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If I do this:

GraphicsDevice.SamplerStates[0] = SamplerState.PointWrap;

All textures I draw are blocky.

GraphicsDevice.SamplerStates[0] = SamplerState.LinearWrap;

All of my textures are blurred a bit.

What do I have to do so that only some of my textures are blocky and some are blurred?

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up vote 2 down vote accepted

You would need to use two separate sprite batches for each type of drawing. One for the blocky. One for the blurry.

Use this overloaded method when you begin your sprite batch:

SpriteBatch.Begin (SpriteSortMode, BlendState, SamplerState, DepthStencilState, RasterizerState, Effect)

The result should look something like this:

SpriteBatch.Begin (SpriteSortMode.Deferred, nil, SamplerState.PointWrap, nil, nil, nil);
//SpriteBatch.Draw(**blocky stuff**);
SpriteBatch.End ();

SpriteBatch.Begin (SpriteSortMode.Deferred, nil, SamplerState.LinearWrap, nil, nil, nil);
//SpriteBatch.Draw(**blurry stuff**);
SpriteBatch.End ();
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Or 1 SpriteBatch in immediate mode if you need to switch often. which is much faster then creating and destroying the SpriteBatch. – ClassicThunder Sep 13 '12 at 21:01
@ClassicThunder I think eazimmerman means separate "batches" - not separate SpriteBatch objects. Obviously recreating the SpriteBatch object (all all its internal resources) is stupidly slow. But it's also unnecessary. You can draw multiple batches (Begin/End blocks) with the one SpriteBatch object. And SpriteSortMode.Immediate does the almost the equivalent of putting a Begin/End call around each Draw - so it certainly doesn't offer any speed improvements. (The main reason it exists at all is backwards compatibility.) – Andrew Russell Sep 14 '12 at 6:10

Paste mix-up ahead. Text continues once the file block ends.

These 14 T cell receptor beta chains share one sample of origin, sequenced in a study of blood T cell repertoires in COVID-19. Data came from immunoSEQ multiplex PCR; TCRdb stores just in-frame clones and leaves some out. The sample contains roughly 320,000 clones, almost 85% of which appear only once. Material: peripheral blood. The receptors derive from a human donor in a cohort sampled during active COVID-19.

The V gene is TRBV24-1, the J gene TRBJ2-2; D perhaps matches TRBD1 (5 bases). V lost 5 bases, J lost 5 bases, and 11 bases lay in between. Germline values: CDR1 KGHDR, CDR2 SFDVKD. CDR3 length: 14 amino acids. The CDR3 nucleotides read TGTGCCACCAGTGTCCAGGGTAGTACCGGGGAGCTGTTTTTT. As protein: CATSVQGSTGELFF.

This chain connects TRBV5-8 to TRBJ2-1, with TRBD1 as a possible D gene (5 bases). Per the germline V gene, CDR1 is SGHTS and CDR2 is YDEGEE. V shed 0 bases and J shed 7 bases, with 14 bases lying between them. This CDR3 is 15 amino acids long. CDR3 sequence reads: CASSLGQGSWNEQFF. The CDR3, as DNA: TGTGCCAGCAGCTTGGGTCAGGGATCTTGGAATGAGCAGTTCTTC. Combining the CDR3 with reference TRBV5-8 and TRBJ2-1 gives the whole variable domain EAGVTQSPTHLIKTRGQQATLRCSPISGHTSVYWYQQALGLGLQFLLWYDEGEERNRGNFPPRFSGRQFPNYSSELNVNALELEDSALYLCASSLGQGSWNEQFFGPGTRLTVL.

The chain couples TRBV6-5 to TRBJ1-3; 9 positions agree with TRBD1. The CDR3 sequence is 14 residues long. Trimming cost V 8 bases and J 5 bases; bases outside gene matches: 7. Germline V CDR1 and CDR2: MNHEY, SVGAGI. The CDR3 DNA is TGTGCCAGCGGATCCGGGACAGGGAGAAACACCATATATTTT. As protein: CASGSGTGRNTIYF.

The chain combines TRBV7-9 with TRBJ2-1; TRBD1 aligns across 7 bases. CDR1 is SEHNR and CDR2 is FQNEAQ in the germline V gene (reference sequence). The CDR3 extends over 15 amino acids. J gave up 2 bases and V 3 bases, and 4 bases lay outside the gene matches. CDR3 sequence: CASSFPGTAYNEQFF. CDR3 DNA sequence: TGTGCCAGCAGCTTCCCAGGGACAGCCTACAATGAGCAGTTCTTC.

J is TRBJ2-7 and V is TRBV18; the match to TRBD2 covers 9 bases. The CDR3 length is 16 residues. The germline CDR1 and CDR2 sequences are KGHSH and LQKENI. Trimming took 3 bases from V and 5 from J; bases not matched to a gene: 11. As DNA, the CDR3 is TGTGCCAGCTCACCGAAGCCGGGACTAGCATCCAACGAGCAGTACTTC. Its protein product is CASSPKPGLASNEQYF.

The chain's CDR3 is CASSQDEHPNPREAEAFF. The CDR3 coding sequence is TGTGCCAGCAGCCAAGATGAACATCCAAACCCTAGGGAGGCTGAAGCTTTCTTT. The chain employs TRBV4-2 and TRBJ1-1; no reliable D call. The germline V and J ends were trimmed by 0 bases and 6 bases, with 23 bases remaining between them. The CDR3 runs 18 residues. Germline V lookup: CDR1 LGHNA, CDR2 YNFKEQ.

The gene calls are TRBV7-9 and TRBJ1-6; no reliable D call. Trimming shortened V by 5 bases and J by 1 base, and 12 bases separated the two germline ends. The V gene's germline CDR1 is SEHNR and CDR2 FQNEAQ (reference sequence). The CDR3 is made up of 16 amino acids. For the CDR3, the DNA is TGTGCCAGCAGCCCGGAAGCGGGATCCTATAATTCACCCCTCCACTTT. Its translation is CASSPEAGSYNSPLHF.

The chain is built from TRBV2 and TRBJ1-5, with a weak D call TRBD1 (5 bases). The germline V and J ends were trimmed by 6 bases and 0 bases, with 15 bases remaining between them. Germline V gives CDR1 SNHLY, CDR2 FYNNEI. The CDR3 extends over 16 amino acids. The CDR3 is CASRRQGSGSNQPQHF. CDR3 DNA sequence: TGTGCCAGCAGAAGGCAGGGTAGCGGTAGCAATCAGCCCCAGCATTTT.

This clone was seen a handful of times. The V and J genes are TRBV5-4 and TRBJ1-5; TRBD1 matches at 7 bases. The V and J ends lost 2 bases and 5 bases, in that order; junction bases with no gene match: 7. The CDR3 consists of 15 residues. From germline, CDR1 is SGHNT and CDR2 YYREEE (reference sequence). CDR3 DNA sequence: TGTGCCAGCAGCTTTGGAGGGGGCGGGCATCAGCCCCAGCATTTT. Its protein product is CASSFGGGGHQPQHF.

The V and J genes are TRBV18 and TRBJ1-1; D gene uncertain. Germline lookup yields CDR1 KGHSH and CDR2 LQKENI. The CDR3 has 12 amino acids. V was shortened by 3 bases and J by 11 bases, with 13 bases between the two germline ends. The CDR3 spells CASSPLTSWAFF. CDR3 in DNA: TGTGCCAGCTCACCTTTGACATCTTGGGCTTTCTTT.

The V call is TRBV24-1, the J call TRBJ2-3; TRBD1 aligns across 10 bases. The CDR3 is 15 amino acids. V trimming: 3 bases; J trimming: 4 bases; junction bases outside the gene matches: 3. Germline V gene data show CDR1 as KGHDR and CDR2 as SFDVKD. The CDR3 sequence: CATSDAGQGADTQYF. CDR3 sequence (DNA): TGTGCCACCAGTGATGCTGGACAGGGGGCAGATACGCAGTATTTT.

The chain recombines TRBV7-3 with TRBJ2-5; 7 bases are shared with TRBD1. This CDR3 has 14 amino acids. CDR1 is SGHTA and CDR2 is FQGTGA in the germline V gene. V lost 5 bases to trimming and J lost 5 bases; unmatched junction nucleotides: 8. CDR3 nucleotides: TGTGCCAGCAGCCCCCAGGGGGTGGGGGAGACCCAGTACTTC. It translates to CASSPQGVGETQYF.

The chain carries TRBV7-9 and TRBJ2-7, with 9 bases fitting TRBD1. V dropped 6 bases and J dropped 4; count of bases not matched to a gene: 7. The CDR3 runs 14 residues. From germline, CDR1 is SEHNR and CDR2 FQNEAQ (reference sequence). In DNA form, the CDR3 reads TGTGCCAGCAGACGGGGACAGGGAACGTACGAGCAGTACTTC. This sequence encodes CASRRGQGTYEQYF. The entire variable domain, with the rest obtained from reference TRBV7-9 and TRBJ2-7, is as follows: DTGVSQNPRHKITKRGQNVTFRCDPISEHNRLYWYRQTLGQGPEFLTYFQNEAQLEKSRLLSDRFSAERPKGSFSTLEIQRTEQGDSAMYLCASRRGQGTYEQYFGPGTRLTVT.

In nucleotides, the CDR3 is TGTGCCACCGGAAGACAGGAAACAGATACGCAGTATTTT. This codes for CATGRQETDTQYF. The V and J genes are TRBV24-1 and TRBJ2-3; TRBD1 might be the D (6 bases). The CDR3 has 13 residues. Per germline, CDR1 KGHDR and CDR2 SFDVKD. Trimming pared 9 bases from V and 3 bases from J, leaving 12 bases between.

@AndrewRussell I have measured significant performance improvements by changing code that required multiple batches (Begin/End sets) to immediate and changing values that would otherwise require a Begin/End set. – ClassicThunder Sep 14 '12 at 6:57
@ClassicThunder Yeah, sorry - I should have been a lot less absolute there. Obviously Immediate will give you some improvement - because it does less work. It doesn't setup the sprite matrix each time, for example. I just measured it at a 30% improvement for unbatchable sprites (note that this is a CPU/GPU dependent measure). The point I was trying to make was that it is (almost) the same once it hits the GPU/driver. Moreover, if your sprites are batchable, then you almost immediately lose that performance edge - so ProgrammerAtWork may well be better off lazily switching batches. – Andrew Russell Sep 14 '12 at 8:05
@AndrewRussell No problem and I agree. I was just wanting to mention the possibility for the sake of completeness. – ClassicThunder Sep 14 '12 at 23:13

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